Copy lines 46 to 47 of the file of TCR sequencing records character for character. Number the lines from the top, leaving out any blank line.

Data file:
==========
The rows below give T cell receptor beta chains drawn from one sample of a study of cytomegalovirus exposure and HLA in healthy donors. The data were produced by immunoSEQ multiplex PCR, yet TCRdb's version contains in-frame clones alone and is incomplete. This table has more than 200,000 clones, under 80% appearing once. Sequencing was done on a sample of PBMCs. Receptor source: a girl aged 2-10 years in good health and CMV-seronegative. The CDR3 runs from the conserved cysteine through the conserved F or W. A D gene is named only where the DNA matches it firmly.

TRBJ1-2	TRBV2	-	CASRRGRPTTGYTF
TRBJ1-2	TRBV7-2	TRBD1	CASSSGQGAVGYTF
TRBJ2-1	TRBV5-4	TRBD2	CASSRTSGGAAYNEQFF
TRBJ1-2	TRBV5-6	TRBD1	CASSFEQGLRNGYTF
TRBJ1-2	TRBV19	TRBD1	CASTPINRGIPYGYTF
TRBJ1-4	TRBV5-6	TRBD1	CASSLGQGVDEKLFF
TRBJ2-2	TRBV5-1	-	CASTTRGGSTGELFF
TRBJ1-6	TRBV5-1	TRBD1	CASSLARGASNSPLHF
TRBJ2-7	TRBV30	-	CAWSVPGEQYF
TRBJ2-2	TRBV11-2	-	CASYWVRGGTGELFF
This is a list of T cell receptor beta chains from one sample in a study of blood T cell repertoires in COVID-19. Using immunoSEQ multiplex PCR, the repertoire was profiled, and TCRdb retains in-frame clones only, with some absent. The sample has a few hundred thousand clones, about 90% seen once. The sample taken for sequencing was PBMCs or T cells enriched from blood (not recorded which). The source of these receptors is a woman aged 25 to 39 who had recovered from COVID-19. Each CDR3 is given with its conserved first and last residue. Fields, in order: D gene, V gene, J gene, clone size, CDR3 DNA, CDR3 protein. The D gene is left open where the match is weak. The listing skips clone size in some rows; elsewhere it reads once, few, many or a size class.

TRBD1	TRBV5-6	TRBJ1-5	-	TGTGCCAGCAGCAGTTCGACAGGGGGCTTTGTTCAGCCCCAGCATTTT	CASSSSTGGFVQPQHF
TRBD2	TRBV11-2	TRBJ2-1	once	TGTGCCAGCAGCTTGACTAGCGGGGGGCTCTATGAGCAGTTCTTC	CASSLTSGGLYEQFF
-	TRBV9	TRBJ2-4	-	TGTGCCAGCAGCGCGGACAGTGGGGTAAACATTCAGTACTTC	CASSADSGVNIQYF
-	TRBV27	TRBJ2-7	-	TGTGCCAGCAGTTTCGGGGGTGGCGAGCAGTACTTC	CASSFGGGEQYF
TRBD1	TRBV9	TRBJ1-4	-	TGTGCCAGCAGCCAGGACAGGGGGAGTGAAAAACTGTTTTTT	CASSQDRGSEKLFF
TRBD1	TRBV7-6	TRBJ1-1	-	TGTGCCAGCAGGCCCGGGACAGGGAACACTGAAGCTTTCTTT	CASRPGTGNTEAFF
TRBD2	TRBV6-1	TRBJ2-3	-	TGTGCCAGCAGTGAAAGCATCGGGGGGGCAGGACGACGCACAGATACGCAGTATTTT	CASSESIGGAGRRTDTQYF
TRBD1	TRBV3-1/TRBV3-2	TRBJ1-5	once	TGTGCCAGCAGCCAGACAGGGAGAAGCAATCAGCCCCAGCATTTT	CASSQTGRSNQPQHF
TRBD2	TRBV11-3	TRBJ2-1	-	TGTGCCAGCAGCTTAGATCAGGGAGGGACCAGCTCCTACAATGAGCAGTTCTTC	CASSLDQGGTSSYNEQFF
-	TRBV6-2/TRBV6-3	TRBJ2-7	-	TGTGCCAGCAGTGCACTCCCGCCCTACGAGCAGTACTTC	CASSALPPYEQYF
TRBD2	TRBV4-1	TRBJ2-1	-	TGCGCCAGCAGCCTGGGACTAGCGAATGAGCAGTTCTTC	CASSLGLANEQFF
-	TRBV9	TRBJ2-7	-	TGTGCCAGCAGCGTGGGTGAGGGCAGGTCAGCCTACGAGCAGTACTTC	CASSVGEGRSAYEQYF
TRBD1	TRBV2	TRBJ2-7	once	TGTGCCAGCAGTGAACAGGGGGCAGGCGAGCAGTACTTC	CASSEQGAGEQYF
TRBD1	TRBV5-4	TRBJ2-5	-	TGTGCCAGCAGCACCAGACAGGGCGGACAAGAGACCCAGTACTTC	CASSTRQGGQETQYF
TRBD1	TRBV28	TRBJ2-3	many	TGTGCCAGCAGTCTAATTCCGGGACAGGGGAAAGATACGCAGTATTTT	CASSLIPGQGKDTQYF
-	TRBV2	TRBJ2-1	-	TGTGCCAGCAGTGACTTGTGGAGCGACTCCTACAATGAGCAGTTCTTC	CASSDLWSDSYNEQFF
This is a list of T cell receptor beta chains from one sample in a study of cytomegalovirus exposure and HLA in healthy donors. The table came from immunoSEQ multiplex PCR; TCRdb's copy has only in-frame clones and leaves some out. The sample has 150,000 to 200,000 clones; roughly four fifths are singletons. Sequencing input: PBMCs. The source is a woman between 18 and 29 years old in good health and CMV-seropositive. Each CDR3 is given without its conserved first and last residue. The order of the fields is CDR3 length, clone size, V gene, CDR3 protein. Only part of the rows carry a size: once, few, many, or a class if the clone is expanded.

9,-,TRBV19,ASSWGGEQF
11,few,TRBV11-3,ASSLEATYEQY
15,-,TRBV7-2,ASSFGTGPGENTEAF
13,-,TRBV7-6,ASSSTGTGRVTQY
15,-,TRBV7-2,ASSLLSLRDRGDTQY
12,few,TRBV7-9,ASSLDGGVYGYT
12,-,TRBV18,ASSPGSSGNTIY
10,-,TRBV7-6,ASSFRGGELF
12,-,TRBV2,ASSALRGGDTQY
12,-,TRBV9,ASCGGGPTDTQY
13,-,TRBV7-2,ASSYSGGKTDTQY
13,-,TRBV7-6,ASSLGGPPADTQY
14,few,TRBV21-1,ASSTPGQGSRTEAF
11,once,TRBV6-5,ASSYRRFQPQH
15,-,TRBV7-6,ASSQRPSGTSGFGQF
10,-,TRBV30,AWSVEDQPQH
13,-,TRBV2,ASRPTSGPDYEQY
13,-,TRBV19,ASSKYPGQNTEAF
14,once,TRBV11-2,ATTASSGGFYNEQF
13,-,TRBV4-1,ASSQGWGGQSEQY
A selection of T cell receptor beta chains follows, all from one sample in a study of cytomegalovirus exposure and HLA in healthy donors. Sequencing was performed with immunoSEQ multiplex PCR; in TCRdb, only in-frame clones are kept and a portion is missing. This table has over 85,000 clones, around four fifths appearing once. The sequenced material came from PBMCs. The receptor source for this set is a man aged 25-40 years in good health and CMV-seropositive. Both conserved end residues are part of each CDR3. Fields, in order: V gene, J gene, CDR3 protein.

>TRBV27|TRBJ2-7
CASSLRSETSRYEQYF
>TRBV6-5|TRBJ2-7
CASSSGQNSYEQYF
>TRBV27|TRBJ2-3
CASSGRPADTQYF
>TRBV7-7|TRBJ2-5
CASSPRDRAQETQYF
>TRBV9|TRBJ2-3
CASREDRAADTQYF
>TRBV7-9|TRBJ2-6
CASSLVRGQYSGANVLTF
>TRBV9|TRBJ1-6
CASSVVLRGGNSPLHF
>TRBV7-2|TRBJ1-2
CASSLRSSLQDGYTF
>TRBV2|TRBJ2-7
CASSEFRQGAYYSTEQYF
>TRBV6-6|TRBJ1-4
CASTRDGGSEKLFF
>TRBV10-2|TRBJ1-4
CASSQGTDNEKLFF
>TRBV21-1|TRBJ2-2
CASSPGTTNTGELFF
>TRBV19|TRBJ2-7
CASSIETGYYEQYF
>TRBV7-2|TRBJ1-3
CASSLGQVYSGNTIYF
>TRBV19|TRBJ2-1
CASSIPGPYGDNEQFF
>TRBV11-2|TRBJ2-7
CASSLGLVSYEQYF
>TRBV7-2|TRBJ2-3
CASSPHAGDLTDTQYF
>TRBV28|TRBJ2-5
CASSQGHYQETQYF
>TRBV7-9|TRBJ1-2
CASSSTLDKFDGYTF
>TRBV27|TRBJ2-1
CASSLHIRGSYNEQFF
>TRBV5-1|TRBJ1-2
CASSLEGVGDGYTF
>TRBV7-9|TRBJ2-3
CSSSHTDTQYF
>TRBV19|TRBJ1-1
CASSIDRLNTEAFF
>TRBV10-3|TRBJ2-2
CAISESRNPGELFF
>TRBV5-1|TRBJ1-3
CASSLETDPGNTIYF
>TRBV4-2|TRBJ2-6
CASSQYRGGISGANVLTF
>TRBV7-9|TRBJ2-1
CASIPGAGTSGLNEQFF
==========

13,-,TRBV2,ASRPTSGPDYEQY
13,-,TRBV19,ASSKYPGQNTEAF